Violent Femmes on their most famous critic: J.K. Rowling review
The Violent Femmes' self-titled 1983 debut is a deathless classic, a lightning-in-a-bottle masterpiece of teen alienation and post-adolescent psychodrama with the same trans-generational reach and cultural potency of Rebel Without A Cause, Romeo & Juliet,
The Violent Femmes' self-titled 1983 debut is a deathless classic, a lightning-in-a-bottle masterpiece of teen alienation and post-adolescent psychodrama with the same trans-generational reach and cultural potency of Rebel Without A Cause, Romeo & Juliet, and The Catcher In The Rye. The album indelibly mapped the frantic vicissitudes of teendom - the nihilistic angst, the desolate anomie, the hormonal riots - and scored the late-night dorm-room soundtrack for a million private rebellions.
Thirty-three years later, the album's power to provoke, amuse, and connect with succeeding generations of angst-ridden post-adolescents of all ages remains undiminished. In the interim, the Femmes recorded eight more albums of varying critical prestige, toured their brains out, broke up in 2009, reunited in 2013, and have been at it ever since.
Earlier this year, the Femmes released We Can Do Anything, their first LP of original material in 16 years. A worldwide tour in support of the new album, which represents a return to the raw, stripped-down immediacy of their debut, brings them to the Fillmore on Saturday. Last week we got charter bassist/multi-instrumentalist Brian Ritchie on the horn.
Recently the website Ruth And Martin's Album Club asked Harry Potter author J.K. Rowling to review the Violent Femmes' debut album. Did you read it?
Yeah I read the review. It was nice. It was pretty interesting to find somebody of some gravitas who hasn't actually heard it and then is reacting to it, liking it, and in a fairly unbiased way. I thought it was an interesting take on it, and it probably reflects the way a lot of people think about it.
That it's off-putting upon first listen and increasingly addictive after that?
Well , I think that's the case with a lot of the best music. I mean, the first time that I heard some of my favorite music I was like, "Is this for real, they can't be serious?," and then suddenly I'm like, "I've got to hear that again." The first time I heard Bob Dylan I actually thought he was a comedian. I was only about 11 or 12, but I thought it was a joke.
I read somewhere that the new album was recorded with almost zero rehearsal, that Gordon [Gano, frontman/songwriter] just started playing the songs and you guys joined in with tape rolling. Is that true?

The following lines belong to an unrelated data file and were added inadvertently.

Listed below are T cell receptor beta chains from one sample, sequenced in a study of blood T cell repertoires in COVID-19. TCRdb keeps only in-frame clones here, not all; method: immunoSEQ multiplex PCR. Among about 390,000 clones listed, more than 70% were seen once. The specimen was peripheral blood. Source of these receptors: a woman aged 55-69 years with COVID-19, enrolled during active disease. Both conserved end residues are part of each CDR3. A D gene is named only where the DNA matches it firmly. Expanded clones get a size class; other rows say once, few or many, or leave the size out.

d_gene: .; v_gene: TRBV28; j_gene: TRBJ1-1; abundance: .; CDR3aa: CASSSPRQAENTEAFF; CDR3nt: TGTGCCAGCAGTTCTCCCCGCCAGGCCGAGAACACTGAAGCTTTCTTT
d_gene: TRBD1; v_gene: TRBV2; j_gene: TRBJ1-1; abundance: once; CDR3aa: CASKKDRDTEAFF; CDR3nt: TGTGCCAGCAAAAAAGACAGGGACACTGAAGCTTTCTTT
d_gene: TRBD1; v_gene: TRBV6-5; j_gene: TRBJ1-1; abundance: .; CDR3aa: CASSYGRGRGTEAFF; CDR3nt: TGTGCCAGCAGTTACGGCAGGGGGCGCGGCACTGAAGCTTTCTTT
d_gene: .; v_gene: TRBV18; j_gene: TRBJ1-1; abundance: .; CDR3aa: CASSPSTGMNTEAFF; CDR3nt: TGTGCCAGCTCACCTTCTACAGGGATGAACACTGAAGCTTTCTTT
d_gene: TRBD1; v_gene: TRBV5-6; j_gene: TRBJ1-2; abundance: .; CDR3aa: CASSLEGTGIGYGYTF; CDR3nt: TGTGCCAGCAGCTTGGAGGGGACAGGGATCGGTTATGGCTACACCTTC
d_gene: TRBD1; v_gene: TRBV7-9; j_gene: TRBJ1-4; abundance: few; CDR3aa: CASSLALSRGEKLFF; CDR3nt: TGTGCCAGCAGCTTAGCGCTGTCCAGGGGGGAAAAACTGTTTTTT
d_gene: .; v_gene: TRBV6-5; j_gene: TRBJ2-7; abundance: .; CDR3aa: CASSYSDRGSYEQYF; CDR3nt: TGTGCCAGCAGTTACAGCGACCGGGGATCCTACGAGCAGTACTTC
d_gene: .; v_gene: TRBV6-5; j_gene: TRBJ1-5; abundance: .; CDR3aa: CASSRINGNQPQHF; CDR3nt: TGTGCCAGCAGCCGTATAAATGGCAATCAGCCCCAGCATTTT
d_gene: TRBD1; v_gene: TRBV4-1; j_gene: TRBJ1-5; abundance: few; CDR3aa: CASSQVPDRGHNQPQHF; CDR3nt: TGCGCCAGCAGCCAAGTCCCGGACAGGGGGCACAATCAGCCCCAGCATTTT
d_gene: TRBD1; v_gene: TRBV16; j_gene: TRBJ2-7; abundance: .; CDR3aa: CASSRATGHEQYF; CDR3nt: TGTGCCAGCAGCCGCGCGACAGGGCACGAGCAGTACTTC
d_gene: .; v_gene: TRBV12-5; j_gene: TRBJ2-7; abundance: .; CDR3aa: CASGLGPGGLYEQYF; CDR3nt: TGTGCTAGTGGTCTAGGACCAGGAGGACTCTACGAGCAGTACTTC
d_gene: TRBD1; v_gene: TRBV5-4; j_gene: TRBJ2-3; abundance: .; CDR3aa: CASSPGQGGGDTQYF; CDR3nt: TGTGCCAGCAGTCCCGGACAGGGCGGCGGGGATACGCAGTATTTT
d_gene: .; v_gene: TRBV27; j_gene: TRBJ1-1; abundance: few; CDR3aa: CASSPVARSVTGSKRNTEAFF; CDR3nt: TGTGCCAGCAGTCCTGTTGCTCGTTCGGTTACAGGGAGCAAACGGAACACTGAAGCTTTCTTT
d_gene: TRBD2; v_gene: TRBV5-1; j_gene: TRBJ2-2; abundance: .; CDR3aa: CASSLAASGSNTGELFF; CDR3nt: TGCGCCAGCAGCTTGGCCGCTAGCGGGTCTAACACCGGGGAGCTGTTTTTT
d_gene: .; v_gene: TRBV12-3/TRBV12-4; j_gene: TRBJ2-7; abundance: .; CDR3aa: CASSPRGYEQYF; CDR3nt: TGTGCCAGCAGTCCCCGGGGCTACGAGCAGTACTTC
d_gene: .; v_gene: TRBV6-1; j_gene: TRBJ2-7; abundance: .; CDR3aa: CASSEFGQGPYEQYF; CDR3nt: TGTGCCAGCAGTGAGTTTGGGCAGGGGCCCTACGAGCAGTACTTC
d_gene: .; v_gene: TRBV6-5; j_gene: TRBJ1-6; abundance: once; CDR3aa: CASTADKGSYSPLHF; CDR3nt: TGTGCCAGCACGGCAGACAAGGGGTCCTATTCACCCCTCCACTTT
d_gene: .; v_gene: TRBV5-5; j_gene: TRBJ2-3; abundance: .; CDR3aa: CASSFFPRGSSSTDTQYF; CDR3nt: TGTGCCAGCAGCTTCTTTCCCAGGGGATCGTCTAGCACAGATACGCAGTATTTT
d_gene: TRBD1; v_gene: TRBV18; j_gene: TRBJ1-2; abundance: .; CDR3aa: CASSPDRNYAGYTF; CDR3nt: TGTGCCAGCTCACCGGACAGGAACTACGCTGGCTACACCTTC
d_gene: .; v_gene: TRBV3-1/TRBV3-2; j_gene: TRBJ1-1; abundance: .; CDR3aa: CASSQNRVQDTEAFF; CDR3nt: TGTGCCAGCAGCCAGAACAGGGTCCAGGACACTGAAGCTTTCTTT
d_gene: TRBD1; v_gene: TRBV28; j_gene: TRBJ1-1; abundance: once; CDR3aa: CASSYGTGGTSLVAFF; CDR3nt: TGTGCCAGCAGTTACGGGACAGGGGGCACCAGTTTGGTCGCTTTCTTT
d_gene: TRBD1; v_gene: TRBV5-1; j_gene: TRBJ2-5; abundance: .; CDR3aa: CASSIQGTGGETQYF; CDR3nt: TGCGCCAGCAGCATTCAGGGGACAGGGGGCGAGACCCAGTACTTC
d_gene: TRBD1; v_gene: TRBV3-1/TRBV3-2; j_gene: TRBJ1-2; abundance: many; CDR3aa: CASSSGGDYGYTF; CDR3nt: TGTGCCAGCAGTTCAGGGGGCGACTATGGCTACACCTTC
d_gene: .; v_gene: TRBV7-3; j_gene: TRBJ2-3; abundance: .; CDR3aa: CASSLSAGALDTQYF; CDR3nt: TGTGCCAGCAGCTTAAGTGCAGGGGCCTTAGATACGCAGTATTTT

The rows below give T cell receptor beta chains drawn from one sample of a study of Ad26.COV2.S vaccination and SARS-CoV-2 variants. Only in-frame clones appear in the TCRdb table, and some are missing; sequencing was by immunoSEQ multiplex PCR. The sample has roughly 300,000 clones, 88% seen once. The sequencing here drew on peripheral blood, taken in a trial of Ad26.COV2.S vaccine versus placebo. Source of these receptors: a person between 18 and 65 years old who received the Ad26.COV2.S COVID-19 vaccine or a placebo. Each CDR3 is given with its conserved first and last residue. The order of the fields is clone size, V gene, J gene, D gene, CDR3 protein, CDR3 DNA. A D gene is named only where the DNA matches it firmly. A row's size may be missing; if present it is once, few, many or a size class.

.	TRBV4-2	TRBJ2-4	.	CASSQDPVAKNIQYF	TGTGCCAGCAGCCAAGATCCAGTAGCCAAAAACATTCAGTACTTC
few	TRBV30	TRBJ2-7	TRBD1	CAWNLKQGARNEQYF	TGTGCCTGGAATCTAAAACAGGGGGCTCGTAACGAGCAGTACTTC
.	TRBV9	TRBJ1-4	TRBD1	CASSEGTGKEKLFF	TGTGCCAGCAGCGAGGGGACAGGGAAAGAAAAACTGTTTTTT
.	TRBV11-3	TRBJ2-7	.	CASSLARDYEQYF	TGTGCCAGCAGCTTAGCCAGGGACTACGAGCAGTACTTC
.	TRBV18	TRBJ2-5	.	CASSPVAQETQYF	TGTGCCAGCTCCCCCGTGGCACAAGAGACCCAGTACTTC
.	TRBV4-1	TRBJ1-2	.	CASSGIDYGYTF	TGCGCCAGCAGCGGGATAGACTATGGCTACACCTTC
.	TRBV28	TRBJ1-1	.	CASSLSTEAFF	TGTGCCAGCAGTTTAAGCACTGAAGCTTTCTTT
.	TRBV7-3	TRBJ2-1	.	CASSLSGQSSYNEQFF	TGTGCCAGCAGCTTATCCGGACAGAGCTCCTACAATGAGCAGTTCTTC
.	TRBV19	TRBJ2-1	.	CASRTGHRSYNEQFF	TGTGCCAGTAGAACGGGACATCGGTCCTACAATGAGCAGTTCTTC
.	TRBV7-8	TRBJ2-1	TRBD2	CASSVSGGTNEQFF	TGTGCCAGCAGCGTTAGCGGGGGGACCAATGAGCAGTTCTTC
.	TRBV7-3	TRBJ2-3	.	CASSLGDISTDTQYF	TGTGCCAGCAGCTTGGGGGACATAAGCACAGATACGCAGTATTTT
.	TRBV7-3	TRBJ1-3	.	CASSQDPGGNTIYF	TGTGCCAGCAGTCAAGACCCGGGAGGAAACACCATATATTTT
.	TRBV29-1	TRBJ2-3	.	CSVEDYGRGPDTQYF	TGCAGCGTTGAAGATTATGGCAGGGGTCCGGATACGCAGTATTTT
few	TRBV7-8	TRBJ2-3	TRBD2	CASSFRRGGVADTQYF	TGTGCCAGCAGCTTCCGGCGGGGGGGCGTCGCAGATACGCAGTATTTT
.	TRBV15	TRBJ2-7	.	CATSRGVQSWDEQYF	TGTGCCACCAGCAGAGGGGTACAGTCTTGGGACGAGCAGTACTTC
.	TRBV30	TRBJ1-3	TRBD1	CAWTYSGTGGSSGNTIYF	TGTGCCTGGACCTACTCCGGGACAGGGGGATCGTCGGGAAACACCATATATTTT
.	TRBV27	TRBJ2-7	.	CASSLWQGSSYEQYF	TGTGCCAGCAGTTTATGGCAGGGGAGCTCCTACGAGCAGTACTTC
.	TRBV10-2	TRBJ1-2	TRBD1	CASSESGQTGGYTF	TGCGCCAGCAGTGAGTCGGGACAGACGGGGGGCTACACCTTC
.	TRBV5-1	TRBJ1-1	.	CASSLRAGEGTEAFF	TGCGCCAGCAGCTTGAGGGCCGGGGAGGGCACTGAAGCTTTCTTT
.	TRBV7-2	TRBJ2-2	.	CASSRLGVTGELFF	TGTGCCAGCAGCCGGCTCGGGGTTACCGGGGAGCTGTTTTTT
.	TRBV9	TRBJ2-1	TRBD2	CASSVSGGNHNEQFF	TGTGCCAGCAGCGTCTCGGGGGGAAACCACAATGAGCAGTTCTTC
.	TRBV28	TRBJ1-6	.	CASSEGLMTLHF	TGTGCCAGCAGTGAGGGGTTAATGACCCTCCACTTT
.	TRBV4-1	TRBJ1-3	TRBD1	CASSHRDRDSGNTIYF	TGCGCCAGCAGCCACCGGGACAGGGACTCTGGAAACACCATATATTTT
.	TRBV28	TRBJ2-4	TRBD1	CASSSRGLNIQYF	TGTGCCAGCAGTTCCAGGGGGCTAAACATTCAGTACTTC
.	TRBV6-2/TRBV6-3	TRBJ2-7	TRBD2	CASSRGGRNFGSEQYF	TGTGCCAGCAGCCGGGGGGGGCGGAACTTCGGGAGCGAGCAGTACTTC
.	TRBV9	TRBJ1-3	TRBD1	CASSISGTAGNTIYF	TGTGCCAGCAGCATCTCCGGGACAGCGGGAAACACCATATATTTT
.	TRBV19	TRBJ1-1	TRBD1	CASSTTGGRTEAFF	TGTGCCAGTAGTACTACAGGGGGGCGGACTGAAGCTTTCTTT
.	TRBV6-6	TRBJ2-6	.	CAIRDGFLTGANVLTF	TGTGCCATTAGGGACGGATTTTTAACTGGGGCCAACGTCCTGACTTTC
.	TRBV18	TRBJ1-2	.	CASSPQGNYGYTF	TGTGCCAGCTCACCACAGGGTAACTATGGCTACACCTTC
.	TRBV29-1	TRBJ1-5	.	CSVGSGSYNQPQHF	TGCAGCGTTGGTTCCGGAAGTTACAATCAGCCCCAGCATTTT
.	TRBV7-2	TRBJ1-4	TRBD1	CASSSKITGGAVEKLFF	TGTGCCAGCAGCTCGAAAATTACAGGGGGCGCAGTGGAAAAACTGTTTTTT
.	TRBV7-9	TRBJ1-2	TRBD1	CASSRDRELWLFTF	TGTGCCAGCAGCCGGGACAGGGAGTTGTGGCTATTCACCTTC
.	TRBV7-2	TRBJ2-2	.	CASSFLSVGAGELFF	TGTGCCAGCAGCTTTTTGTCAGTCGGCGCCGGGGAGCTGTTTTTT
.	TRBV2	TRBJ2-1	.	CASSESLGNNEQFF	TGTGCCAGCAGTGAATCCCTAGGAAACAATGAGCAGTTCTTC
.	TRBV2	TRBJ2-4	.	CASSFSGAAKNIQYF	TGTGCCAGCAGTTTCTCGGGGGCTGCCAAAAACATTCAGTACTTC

Yeah , there was zero rehearsal. There are a few different good ways to make a record, and one of them is to not rehearse and just get the most honest and spontaneous reaction to the material, and put it down as fast as possible. I think raw performances are the ones that speak to people.
Tell us the story of the time when the band was just starting out. You and Gordon played the salacious "Gimme the Car" at Gordon's high-school honor society induction, and all hell broke loose.
I bumped into Gordon at a punk club in Milwaukee, and he said, "Hey, I'm playing at my high-school National Honor Society induction tomorrow, as part of the talent part of the show, do you want to come and play?"
I had nothing better to do, so Gordon and his dad came and picked me up - real early in the morning for me - and we went to his school. The interesting thing was, his music teacher had been my music teacher some years prior to that, so when he saw me he knew trouble was coming.
In fact, there was trouble.
Gordon told him we were going to do this song "Good Friend," and it's a good song, but there's nothing controversial about it. But then he decided to do "Gimme the Car" instead. We just started with "Good Friend," like one or two bars, and then he kicked into "Gimme the Car." And as those lyrics unfolded, at that time it was pretty risque stuff, back in the early '80s in high-school - "Come on dad, gimme the car I've got this girl that I wanna . . . " - you know what the implications are.
The place just erupted into mayhem, the principal and some of the teachers are standing on the side of the stage waving their arms yelling stop, but they couldn't stop us because the amps miraculously were plugged into the front of the stage, so . . . if they wanted to unplug us, they'd have to actually walk in front of us and unplug the amps, which none of them had the guts to do.
My erstwhile music teacher basically stood up for us and that we had the right to do that and that there's self-expression, so he was on our side, but Gordon did get suspended from school and they took away his Honor Society award.